Spelman College president Mary Schmidt Campbell responds to the question; “During this time of social distancing and isolation at home, what are examples of the music you are listening to, the books you are reading, and/or the television or films you are viewing?”
Journalist Joe Hagan and photographer Tim Davis respond to the question; “During this time of social distancing and isolation at home, what are examples of the music you are listening to, the books you are reading, and/or the television or films you are viewing?”
Recording artist Bruce Cockburn responds to the question, “During this time of social distancing and isolation at home, what are examples of the music you are listening to, the books you are reading, and/or the television or films you are viewing?”
Interviews with three outstanding, acclaimed writers and scholars who discuss their books on Irving Berlin, George Gershwin, and Cole Porter, and their subjects’ lives in and out of music. These interviews – which each include photos and several full-length songs – provide readers easy access to an entertaining and enlightening learning experience about these three giants of American popular music.
While preparing for an interview this week with Dominic McHugh. co-editor of The Letters of Cole Porter, I have immersed myself in Porter’s music, which has long been inspiration for a multitude of jazz recording artists.
2008. On the seafloor of the Stockholm archipelago near Ingarö the tides swept a body not yet dead back and forth, in eddies of dust that tornadoed up into black, cold water. Jazz had missed its chance again.
His style is unique, expressive, bombastic, heavy and rolling. He became one of the most famous drummers, making vast contributions to the hard bop and post-bop jazz movements. He had great influence on all the jazz musicians he played with, but more importantly, they influenced him.
The rain had simply just stopped, as suddenly as it had started, with only an occasional leftover droplet now falling from a street sign or lamppost. Some made it to the sidewalk where they joined the puddles in tiny splashes; others were interrupted in their descent, hitting the folded newspapers held overhead by those caught without an umbrella.
A recently released jazz album of significance is Abdullah Ibrahim’s The Balance (pictured), a distinctive and brilliant integration of contemporary exploration with the traditional nod to those who have influenced him over the years – in particular Ellington and Monk.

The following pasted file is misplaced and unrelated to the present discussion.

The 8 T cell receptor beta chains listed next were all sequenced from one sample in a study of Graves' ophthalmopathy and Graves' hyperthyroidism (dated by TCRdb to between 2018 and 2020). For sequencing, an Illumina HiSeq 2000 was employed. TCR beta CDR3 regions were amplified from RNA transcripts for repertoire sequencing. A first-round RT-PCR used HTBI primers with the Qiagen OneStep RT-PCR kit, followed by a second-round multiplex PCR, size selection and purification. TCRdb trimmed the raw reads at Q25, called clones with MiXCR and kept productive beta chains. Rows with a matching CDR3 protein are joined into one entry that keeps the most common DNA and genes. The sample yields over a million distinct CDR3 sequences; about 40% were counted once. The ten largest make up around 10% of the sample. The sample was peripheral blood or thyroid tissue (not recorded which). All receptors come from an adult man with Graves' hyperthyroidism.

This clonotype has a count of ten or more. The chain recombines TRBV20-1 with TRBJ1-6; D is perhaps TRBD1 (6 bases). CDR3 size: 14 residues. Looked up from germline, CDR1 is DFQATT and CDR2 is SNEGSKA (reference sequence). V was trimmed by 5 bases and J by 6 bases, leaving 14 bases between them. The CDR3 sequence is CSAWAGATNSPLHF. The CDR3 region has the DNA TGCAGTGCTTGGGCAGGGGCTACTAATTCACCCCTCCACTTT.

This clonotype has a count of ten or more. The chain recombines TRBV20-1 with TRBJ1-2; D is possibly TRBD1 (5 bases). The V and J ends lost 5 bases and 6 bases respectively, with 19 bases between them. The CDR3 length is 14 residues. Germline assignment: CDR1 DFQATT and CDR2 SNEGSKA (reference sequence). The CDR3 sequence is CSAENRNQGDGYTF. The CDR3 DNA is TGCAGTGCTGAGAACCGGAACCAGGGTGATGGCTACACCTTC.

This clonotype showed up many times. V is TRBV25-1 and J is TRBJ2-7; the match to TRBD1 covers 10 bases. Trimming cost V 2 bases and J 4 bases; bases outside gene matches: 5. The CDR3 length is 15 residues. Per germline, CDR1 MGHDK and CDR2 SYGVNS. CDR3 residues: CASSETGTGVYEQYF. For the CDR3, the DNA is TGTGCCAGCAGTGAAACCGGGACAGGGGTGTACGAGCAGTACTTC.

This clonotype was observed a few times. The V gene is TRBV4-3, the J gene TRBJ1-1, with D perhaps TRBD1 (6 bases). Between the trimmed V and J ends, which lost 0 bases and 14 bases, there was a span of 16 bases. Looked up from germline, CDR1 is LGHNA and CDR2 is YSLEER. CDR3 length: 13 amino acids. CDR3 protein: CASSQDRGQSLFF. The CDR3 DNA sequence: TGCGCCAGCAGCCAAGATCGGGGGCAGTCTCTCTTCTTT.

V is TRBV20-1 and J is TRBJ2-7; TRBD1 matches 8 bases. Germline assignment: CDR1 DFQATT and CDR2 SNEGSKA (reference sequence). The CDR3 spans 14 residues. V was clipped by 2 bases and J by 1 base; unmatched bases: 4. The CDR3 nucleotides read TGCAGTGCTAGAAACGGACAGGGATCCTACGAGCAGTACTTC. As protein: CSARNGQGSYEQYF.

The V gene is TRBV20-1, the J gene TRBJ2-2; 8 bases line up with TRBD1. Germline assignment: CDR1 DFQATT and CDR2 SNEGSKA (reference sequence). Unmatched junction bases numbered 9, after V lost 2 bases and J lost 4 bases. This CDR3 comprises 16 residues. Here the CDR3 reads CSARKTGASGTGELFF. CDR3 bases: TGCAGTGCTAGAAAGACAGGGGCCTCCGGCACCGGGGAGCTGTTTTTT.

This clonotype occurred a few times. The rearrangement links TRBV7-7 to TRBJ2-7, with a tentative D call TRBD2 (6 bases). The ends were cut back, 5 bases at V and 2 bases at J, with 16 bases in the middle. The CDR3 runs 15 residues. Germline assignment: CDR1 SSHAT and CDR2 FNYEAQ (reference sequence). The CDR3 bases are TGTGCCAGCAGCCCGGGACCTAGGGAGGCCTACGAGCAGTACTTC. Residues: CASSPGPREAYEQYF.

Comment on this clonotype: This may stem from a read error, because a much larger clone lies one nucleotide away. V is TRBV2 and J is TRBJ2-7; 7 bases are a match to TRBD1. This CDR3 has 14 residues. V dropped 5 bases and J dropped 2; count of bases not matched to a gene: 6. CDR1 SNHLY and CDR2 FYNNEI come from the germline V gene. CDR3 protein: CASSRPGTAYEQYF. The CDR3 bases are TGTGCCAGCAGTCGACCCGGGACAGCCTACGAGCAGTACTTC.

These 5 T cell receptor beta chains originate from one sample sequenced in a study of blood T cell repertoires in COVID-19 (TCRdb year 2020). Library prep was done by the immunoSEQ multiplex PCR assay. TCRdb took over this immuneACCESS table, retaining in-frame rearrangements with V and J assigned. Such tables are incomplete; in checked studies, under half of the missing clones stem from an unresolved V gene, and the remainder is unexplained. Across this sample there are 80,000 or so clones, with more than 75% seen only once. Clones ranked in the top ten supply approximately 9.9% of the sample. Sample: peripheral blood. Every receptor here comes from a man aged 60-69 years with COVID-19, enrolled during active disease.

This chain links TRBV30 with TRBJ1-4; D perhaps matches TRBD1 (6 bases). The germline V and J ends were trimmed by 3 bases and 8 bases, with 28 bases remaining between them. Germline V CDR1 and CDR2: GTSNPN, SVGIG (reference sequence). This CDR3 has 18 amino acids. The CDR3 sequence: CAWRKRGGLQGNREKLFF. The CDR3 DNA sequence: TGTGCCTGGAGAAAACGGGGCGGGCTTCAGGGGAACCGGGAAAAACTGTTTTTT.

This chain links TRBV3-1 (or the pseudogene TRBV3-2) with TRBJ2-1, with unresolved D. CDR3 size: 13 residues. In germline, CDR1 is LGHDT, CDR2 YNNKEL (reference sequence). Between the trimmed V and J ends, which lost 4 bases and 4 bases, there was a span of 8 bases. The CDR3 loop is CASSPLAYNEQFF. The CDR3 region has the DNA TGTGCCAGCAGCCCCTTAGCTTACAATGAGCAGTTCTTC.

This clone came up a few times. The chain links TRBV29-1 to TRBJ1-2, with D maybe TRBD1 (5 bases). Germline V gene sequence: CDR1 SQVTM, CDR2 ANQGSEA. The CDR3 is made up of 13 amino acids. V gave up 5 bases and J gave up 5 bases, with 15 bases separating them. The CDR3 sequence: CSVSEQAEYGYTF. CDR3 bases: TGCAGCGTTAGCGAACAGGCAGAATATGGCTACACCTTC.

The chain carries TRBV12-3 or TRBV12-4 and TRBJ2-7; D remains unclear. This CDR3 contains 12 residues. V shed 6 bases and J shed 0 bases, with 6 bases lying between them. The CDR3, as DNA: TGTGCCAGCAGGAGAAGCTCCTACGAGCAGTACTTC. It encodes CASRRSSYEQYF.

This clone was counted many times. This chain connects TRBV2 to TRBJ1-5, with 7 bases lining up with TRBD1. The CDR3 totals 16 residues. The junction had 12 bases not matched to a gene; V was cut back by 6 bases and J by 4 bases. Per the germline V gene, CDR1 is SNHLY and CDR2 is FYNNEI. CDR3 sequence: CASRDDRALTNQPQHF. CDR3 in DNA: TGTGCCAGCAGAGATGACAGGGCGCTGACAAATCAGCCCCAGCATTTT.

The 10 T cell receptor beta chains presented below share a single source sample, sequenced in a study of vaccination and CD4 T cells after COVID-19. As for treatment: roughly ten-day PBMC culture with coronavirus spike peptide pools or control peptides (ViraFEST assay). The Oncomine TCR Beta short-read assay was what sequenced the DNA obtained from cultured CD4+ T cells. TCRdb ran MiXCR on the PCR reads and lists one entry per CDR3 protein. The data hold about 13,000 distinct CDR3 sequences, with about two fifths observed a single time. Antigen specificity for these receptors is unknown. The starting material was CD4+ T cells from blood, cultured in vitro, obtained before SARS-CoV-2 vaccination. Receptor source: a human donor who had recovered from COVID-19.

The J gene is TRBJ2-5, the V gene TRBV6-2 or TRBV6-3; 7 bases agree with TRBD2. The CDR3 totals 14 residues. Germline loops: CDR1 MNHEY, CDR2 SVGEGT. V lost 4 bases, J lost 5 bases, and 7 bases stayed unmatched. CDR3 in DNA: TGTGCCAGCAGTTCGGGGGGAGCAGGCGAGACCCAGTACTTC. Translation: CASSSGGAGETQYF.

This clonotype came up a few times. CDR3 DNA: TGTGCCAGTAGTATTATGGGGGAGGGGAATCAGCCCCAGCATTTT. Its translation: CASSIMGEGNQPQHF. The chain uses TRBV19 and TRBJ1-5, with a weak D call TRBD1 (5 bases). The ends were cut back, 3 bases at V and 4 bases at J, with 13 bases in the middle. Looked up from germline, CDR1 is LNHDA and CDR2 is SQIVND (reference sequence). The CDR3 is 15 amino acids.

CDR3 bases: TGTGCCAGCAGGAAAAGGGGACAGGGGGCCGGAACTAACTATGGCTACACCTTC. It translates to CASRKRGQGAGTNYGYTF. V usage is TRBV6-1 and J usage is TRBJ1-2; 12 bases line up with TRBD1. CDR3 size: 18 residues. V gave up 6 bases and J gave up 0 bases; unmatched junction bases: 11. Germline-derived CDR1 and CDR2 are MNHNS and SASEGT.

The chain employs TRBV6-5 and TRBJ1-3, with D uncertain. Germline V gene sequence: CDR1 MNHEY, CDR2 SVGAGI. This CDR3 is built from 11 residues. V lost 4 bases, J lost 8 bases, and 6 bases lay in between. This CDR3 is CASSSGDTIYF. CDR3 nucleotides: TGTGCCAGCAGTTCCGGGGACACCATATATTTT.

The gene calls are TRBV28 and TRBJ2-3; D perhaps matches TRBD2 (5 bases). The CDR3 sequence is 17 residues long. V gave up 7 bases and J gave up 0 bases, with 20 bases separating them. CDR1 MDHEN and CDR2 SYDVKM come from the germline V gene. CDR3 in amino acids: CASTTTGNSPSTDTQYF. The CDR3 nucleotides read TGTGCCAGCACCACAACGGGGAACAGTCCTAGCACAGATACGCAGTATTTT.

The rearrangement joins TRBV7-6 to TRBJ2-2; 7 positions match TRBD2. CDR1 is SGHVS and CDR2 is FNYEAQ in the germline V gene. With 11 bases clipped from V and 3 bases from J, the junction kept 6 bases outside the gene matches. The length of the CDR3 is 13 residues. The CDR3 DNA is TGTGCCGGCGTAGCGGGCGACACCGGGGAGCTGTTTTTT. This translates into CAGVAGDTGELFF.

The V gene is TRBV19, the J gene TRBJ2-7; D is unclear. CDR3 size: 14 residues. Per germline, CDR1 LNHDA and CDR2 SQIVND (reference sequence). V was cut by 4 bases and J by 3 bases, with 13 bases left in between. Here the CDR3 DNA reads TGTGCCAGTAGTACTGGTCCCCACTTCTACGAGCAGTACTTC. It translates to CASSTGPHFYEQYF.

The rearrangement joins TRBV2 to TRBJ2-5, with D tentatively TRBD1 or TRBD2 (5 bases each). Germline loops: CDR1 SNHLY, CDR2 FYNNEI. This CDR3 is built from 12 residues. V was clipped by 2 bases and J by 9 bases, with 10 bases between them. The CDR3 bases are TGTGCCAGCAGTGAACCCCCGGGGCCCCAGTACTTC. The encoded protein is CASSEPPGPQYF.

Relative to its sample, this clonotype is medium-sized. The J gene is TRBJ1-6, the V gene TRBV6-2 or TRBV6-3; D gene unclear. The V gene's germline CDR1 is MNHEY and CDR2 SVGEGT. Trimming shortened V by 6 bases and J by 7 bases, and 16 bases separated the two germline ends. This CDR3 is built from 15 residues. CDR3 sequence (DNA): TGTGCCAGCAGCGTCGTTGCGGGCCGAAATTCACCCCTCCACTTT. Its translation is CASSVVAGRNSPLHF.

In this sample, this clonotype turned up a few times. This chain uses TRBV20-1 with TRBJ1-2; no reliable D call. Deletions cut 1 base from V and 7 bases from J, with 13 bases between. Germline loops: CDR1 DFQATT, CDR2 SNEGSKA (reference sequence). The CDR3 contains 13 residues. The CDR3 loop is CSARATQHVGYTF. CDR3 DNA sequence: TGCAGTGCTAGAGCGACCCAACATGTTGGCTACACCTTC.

In a brilliant August 20, 2019 essay posted on the NPR website titled “Billie Full of Grace,” Professor Fessenden, author of Religion Around Billie Holiday,writes about the effect the convent reformatory Billie Holiday attended as a young woman – Baltimore’s House of the Good Shepherd – had on her life, and on her singing.
In this edition, Michael Jarrett interviews producer John Snyder about the experience of working with Ornette Coleman at the time of his 1977 album Dancing in Your Head for Horizon Records — a division of A & M Records (under Herb Alpert and Jerry Moss)
The shimmering bulb of the brown Long Island sunset was barely enough to illuminate the silently flailing figure in the water. The flaming ball stared down at the commotion from beneath its skin of smog, but the girl simply picked the loose sand up in her hands, running the granules through her stubby fingers, fascinated by the way it felt on her palms, but irritated by how it stuck under her bitten nails.
In a 2003 Jerry Jazz Musician interview, John D’Emilio, author of Lost Prophet: The Life and Times of Bayard Rustin, talks about one of the most important figures of the American civil rights movement, and a mentor of Dr. Martin Luther King.
. . . . In an interview originally published on Jerry Jazz Musician in 2003, Rosa Parks biographer David Brinkley talks about the life of “the first lady of the civil rights movement,” whose refusal to move to the back of the bus in 1955 led to the Montgomery, Alabama Bus Boycott , the … Continue reading “A Black History Month Profile: Rosa Parks”
. . . . I am having time to listen to new music more regularly these days, and finding great pleasure in many of the “grooves.” (Full disclosure…investing $10 per month in a Spotify account — while not the sensual experience of laying the needle on the vinyl — effortlessly gets your ears to … Continue reading “On the Turntable — January, 2019 edition”